United Kingdom: Nuclear fusion and radioactive waste regulation: CoRWM members visit the Culham Centre for Fusion Energy
- Dec 8, 2021 3:10 pm GMT
Fusion will be ready when the world needs it.
This is what
Located near the Harwell Campus in Oxfordshire, the CCFE has been quietly developing fusion energy for decades. Hiding behind giant doors several metres thick, CoRWM members were shown a peek of the JET – Joint European Torus – reactor, which is the world’s first deuterium-tritium powered fusion reactor, operational since 1983. Only this fleeting glimpse was possible because JET is currently engaged in a programme of deuterium-fusion experiments, testing the fuel for its successor, ITER – the International Thermonuclear Experimental Reactor. ITER – meaning ‘the way’ in Latin – is currently under construction in
Rapid progress in the development of the technology, and the government’s ambitious fusion strategy, have led to the publication of a public consultation, Towards fusion energy: proposals for a regulatory framework, to which CoRWM have provided input. One of the key areas of CoRWM’s interest is the regulation of radioactive waste arising from fusion energy, and its management and disposal, which is detailed in the recently published CoRWM briefing paper, led by member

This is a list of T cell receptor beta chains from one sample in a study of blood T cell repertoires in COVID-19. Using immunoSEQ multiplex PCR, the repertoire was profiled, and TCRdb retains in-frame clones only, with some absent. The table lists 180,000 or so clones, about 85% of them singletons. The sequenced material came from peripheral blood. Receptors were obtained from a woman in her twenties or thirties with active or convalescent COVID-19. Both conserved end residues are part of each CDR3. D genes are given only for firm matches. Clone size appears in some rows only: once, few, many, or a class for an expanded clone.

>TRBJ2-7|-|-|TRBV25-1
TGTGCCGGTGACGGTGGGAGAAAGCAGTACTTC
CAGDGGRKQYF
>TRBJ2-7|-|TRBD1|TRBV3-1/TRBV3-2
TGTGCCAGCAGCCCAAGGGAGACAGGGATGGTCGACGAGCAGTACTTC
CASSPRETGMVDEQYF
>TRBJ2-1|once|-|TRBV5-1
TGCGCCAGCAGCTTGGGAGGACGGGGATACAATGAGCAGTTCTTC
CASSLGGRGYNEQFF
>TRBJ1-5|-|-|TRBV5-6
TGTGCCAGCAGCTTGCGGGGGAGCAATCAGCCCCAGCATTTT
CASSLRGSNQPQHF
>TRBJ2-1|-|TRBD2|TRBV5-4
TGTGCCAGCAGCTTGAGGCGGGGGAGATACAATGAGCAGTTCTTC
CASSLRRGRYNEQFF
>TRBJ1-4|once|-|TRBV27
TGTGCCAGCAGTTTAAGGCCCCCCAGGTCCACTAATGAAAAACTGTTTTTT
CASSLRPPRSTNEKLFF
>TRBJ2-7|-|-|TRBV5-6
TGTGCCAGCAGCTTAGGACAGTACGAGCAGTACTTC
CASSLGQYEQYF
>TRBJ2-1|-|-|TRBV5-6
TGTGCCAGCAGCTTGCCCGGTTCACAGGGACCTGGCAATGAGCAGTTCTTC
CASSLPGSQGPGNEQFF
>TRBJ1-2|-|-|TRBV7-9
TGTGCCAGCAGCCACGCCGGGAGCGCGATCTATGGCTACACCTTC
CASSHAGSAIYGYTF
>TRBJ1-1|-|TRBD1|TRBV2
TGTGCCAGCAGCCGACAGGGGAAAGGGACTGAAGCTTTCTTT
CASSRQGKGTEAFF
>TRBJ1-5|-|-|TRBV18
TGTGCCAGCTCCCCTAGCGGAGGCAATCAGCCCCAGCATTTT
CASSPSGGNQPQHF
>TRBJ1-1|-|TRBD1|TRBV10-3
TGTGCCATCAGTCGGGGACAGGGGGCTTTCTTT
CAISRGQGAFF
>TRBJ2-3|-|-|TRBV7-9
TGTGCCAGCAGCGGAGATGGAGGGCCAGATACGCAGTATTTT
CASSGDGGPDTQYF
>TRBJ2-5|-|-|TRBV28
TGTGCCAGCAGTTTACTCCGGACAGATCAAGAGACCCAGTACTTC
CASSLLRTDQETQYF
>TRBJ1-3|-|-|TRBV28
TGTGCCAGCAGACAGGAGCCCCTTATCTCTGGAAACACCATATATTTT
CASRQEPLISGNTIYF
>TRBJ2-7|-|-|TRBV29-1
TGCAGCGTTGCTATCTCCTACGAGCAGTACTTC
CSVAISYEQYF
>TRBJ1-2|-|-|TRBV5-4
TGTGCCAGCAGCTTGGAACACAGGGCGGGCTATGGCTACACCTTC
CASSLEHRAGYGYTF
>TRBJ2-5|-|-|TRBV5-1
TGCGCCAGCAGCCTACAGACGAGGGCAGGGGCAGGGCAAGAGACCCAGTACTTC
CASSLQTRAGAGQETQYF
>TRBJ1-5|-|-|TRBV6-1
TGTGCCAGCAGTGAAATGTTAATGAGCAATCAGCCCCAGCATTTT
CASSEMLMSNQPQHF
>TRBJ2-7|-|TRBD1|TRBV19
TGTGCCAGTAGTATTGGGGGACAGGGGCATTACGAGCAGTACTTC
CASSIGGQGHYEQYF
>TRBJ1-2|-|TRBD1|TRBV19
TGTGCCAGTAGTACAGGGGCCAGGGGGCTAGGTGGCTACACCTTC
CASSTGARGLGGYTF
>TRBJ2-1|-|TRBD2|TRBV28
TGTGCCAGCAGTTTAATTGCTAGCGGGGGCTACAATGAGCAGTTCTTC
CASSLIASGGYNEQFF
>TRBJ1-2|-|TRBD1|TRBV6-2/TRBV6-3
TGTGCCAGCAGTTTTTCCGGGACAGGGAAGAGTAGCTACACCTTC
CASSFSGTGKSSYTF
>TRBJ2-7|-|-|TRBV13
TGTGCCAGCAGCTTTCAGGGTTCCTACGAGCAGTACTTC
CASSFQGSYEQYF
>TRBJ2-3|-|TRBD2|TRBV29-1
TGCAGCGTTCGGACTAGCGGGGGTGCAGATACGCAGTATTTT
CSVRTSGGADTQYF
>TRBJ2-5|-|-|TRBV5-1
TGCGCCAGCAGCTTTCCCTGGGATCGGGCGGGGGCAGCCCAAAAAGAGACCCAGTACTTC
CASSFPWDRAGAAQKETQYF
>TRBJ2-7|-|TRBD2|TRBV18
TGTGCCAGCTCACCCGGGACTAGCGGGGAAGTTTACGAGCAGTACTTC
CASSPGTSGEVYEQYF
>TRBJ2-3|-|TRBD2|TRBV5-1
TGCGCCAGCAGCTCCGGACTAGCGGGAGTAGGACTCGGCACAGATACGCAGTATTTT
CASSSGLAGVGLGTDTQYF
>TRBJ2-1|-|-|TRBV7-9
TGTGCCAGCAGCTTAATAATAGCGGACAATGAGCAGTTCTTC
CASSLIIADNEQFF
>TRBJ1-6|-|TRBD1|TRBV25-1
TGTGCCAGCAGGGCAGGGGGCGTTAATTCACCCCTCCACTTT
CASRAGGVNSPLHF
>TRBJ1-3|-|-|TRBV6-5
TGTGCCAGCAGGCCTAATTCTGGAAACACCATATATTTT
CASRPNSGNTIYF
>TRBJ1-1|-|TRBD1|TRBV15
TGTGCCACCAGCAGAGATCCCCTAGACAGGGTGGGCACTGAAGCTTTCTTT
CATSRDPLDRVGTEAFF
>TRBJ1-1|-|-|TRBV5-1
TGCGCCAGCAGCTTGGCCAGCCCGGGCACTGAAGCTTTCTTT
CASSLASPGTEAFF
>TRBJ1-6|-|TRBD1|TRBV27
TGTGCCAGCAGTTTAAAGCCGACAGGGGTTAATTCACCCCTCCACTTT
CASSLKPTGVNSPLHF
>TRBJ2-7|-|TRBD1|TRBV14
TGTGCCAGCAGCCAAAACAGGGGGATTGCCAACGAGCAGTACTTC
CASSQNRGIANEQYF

With this in mind, CoRWM members talked with the CCFE
Innovation was at the heart of the visit. We were introduced to novel robots capable of entering the harsh reactor environment, thus reducing radiological risk to personnel. Hot cells (pictured) and state-of-the-art analytical equipment, housed in the Materials Research Facility, that will be used to support development of fusion reactor materials of the future, were demonstrated. The STEP siting process, which received a wide range of submissions, is a first-of-a-kind, making the giant leap from experimental physics to operational energy infrastructure. And, refreshingly, regulation of the technology, including its longer-lived radioactive waste, is already being carefully considered, even though the first energy-producing reactor won’t be operational for another 20+ years.
In our work, CoRWM will endeavour to ensure that the innovations in fusion power, and the resulting radioactive waste it generates, will be duly considered, regulated and safely managed into the future. We look forward to seeing the leaps in progress on our next visit.
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